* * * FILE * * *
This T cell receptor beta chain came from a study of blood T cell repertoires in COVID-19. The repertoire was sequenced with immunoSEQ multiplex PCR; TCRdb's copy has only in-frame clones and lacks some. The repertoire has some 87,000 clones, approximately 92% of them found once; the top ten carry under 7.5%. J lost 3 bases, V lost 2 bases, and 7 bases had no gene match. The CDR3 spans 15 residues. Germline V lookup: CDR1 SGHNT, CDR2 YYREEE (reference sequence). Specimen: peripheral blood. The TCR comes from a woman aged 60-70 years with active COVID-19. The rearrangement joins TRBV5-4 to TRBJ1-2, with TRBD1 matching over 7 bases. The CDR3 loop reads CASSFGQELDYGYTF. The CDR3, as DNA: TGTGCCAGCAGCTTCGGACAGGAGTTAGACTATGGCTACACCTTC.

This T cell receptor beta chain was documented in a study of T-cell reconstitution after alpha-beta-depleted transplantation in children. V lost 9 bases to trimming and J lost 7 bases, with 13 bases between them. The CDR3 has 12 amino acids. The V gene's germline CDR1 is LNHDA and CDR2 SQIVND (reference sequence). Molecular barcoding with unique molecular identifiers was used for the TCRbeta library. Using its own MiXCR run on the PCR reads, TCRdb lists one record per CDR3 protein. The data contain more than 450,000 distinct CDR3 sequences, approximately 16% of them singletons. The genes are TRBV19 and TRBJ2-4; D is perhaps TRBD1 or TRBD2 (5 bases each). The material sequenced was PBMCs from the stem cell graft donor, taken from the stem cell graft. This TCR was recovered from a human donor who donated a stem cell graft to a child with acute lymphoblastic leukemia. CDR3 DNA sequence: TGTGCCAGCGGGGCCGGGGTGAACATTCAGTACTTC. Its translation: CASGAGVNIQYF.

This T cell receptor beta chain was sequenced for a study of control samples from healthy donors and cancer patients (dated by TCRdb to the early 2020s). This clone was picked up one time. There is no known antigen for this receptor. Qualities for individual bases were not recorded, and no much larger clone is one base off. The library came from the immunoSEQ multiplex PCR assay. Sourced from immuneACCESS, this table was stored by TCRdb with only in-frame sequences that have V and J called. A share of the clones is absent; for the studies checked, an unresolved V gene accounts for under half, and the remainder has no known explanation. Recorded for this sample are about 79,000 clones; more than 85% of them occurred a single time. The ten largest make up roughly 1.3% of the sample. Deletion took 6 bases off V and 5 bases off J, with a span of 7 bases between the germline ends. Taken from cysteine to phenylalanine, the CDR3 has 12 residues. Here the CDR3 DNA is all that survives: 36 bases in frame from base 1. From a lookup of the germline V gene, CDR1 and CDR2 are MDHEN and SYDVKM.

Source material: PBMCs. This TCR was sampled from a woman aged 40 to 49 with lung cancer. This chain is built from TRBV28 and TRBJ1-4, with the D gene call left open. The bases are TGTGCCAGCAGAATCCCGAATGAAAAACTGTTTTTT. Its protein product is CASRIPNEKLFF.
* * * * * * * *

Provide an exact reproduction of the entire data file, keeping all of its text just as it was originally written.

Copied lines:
This T cell receptor beta chain came from a study of blood T cell repertoires in COVID-19. The repertoire was sequenced with immunoSEQ multiplex PCR; TCRdb's copy has only in-frame clones and lacks some. The repertoire has some 87,000 clones, approximately 92% of them found once; the top ten carry under 7.5%. J lost 3 bases, V lost 2 bases, and 7 bases had no gene match. The CDR3 spans 15 residues. Germline V lookup: CDR1 SGHNT, CDR2 YYREEE (reference sequence). Specimen: peripheral blood. The TCR comes from a woman aged 60-70 years with active COVID-19. The rearrangement joins TRBV5-4 to TRBJ1-2, with TRBD1 matching over 7 bases. The CDR3 loop reads CASSFGQELDYGYTF. The CDR3, as DNA: TGTGCCAGCAGCTTCGGACAGGAGTTAGACTATGGCTACACCTTC.

This T cell receptor beta chain was documented in a study of T-cell reconstitution after alpha-beta-depleted transplantation in children. V lost 9 bases to trimming and J lost 7 bases, with 13 bases between them. The CDR3 has 12 amino acids. The V gene's germline CDR1 is LNHDA and CDR2 SQIVND (reference sequence). Molecular barcoding with unique molecular identifiers was used for the TCRbeta library. Using its own MiXCR run on the PCR reads, TCRdb lists one record per CDR3 protein. The data contain more than 450,000 distinct CDR3 sequences, approximately 16% of them singletons. The genes are TRBV19 and TRBJ2-4; D is perhaps TRBD1 or TRBD2 (5 bases each). The material sequenced was PBMCs from the stem cell graft donor, taken from the stem cell graft. This TCR was recovered from a human donor who donated a stem cell graft to a child with acute lymphoblastic leukemia. CDR3 DNA sequence: TGTGCCAGCGGGGCCGGGGTGAACATTCAGTACTTC. Its translation: CASGAGVNIQYF.

This T cell receptor beta chain was sequenced for a study of control samples from healthy donors and cancer patients (dated by TCRdb to the early 2020s). This clone was picked up one time. There is no known antigen for this receptor. Qualities for individual bases were not recorded, and no much larger clone is one base off. The library came from the immunoSEQ multiplex PCR assay. Sourced from immuneACCESS, this table was stored by TCRdb with only in-frame sequences that have V and J called. A share of the clones is absent; for the studies checked, an unresolved V gene accounts for under half, and the remainder has no known explanation. Recorded for this sample are about 79,000 clones; more than 85% of them occurred a single time. The ten largest make up roughly 1.3% of the sample. Deletion took 6 bases off V and 5 bases off J, with a span of 7 bases between the germline ends. Taken from cysteine to phenylalanine, the CDR3 has 12 residues. Here the CDR3 DNA is all that survives: 36 bases in frame from base 1. From a lookup of the germline V gene, CDR1 and CDR2 are MDHEN and SYDVKM.

Source material: PBMCs. This TCR was sampled from a woman aged 40 to 49 with lung cancer. This chain is built from TRBV28 and TRBJ1-4, with the D gene call left open. The bases are TGTGCCAGCAGAATCCCGAATGAAAAACTGTTTTTT. Its protein product is CASRIPNEKLFF.